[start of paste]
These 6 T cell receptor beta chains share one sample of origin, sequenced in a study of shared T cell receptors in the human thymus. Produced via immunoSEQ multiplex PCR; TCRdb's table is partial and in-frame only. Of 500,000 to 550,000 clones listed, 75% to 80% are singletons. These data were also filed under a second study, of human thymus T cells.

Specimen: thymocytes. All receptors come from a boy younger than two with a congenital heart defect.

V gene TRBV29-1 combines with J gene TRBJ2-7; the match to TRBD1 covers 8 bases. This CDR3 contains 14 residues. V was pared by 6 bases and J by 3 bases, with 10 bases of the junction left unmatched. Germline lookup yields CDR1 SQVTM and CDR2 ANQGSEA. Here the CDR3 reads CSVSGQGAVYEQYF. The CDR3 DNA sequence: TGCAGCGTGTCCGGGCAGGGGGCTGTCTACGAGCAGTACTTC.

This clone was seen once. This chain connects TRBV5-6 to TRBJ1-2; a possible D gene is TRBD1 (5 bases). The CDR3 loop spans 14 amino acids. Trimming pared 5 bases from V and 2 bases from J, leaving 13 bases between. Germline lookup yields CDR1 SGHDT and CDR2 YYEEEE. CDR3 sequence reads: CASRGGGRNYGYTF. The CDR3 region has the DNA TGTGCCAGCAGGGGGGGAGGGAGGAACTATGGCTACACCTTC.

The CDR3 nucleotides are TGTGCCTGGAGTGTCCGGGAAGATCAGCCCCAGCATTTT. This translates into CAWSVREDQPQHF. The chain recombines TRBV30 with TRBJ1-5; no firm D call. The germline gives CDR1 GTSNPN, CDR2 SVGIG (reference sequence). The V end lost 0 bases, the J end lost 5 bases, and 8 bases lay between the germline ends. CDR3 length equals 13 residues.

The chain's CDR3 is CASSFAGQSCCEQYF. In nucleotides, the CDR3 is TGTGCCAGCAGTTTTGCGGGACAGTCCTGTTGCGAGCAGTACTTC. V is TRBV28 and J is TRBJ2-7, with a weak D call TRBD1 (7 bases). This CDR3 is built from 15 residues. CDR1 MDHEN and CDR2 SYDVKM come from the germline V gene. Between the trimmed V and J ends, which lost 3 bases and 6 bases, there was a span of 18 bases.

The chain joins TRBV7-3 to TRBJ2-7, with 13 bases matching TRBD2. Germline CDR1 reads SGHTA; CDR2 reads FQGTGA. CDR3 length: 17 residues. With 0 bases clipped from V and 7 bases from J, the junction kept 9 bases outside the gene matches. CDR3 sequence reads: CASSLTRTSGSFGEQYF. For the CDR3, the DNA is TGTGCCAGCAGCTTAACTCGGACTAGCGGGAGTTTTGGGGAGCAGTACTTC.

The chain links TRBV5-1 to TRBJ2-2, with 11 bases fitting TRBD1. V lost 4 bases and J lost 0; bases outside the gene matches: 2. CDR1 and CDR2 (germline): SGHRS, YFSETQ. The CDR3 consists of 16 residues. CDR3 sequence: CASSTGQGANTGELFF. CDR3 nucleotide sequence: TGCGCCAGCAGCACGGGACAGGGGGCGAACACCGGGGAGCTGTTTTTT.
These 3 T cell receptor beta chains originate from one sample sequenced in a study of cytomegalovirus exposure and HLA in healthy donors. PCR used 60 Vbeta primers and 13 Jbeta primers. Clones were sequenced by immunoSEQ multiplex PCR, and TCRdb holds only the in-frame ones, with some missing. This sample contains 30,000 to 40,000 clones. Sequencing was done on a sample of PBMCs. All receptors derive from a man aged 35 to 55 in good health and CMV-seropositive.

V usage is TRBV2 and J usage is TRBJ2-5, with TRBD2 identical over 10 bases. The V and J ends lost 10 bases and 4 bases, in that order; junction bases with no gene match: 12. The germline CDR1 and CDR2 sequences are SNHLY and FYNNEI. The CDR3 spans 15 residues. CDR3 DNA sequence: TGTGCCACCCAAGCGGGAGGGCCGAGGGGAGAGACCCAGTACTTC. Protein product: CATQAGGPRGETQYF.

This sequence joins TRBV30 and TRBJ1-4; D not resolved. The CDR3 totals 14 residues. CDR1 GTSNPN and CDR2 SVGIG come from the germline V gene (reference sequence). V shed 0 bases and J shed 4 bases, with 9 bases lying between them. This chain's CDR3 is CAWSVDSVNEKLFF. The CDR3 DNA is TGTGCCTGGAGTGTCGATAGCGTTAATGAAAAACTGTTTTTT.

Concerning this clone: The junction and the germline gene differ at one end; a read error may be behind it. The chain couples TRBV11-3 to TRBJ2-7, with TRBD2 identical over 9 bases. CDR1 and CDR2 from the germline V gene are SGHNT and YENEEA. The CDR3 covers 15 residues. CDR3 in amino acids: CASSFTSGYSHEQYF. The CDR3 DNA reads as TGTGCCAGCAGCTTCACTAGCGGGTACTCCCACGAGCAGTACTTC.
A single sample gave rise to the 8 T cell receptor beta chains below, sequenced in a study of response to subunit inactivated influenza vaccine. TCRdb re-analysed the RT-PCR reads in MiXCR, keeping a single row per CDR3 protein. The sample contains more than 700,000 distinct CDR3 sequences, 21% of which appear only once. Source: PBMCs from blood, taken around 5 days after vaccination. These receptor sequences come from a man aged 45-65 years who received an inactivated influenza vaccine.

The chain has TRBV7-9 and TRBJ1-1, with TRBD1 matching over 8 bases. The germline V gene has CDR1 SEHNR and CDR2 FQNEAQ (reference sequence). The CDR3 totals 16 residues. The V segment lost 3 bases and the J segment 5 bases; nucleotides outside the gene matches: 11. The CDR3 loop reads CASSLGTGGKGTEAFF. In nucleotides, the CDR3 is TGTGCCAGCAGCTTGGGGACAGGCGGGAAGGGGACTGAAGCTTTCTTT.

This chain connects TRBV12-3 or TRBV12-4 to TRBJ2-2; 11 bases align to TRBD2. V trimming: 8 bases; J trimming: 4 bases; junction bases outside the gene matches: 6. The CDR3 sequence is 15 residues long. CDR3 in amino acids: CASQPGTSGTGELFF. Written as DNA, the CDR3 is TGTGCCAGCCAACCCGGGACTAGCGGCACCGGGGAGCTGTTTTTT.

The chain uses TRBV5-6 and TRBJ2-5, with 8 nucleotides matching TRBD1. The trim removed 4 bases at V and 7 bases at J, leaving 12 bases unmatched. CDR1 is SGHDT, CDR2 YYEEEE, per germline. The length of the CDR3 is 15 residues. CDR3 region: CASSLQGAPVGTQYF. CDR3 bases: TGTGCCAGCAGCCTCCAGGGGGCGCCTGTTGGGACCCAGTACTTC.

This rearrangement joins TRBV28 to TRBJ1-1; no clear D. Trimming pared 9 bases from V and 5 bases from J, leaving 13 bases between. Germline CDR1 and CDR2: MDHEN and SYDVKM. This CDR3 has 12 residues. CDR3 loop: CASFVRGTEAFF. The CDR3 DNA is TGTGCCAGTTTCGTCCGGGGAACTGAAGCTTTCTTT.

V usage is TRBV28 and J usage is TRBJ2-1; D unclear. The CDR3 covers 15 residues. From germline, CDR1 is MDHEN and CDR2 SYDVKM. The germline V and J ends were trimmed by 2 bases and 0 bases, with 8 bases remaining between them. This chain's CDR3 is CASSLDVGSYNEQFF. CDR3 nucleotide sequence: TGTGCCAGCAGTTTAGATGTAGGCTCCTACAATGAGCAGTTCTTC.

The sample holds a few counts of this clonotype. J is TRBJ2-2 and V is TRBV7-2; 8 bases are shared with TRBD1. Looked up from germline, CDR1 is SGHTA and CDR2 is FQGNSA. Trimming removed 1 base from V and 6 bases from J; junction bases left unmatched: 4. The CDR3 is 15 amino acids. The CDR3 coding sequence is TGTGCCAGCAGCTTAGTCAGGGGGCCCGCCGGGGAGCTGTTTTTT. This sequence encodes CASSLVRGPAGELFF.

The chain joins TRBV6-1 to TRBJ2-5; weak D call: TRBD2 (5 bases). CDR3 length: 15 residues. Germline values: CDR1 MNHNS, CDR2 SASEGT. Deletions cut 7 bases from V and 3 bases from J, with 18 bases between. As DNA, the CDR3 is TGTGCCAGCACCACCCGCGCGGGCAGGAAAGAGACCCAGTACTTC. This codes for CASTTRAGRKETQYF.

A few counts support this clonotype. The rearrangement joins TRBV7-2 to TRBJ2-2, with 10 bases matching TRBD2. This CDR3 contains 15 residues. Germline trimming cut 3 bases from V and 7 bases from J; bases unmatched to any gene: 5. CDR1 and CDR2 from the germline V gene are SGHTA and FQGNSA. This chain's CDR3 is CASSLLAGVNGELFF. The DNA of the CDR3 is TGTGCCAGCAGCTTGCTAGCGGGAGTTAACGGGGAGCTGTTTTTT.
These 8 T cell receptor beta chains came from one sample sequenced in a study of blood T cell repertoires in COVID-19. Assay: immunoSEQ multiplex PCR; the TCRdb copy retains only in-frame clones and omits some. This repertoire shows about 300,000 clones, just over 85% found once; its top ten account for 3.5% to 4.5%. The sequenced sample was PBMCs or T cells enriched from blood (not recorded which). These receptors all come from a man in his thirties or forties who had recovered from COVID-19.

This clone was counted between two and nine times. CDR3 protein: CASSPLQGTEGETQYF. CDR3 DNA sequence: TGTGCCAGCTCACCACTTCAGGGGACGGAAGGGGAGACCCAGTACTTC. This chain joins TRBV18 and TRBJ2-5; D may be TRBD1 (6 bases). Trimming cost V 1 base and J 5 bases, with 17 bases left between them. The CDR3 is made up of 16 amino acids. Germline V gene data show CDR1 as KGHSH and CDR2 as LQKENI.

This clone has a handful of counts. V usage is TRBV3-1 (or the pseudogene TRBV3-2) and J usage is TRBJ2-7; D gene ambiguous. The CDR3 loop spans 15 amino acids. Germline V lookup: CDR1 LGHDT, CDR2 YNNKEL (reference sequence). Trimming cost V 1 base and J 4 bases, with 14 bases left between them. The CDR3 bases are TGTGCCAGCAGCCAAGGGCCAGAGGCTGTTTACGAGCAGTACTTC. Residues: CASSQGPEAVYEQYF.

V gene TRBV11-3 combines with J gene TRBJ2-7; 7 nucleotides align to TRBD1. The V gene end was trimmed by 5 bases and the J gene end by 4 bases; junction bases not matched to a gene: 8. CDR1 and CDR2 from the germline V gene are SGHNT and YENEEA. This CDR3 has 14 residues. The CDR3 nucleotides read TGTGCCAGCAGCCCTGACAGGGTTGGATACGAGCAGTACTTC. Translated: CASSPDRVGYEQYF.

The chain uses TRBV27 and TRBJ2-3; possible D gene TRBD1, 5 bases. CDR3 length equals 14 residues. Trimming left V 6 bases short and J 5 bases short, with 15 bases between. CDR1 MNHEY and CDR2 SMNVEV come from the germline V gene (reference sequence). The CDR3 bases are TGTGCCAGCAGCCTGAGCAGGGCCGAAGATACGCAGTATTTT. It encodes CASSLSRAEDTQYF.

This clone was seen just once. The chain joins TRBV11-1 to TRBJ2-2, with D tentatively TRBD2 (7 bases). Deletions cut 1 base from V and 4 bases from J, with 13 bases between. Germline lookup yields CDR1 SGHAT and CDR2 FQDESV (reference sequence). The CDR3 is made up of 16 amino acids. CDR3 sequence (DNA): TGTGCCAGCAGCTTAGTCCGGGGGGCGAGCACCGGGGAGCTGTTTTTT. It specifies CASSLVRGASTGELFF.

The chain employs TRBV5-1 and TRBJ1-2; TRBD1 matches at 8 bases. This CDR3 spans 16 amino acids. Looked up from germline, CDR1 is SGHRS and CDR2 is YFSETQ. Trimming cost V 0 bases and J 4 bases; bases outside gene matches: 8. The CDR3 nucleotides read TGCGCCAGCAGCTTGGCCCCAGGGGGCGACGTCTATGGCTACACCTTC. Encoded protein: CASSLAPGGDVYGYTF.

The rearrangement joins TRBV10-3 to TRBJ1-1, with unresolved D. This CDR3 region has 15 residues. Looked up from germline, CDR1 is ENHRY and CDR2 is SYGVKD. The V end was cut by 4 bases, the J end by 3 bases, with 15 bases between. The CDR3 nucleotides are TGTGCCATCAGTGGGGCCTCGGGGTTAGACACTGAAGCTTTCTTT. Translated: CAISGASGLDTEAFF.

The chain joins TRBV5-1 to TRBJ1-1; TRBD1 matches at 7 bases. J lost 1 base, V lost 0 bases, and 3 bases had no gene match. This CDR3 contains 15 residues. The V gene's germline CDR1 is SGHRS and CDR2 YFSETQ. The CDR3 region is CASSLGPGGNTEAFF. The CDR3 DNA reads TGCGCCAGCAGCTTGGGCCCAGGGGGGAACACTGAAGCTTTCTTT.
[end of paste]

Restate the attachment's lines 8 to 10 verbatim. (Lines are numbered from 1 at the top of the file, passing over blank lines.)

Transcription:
The chain links TRBV5-1 to TRBJ2-2, with 11 bases fitting TRBD1. V lost 4 bases and J lost 0; bases outside the gene matches: 2. CDR1 and CDR2 (germline): SGHRS, YFSETQ. The CDR3 consists of 16 residues. CDR3 sequence: CASSTGQGANTGELFF. CDR3 nucleotide sequence: TGCGCCAGCAGCACGGGACAGGGGGCGAACACCGGGGAGCTGTTTTTT.
These 3 T cell receptor beta chains originate from one sample sequenced in a study of cytomegalovirus exposure and HLA in healthy donors. PCR used 60 Vbeta primers and 13 Jbeta primers. Clones were sequenced by immunoSEQ multiplex PCR, and TCRdb holds only the in-frame ones, with some missing. This sample contains 30,000 to 40,000 clones. Sequencing was done on a sample of PBMCs. All receptors derive from a man aged 35 to 55 in good health and CMV-seropositive.

V usage is TRBV2 and J usage is TRBJ2-5, with TRBD2 identical over 10 bases. The V and J ends lost 10 bases and 4 bases, in that order; junction bases with no gene match: 12. The germline CDR1 and CDR2 sequences are SNHLY and FYNNEI. The CDR3 spans 15 residues. CDR3 DNA sequence: TGTGCCACCCAAGCGGGAGGGCCGAGGGGAGAGACCCAGTACTTC. Protein product: CATQAGGPRGETQYF.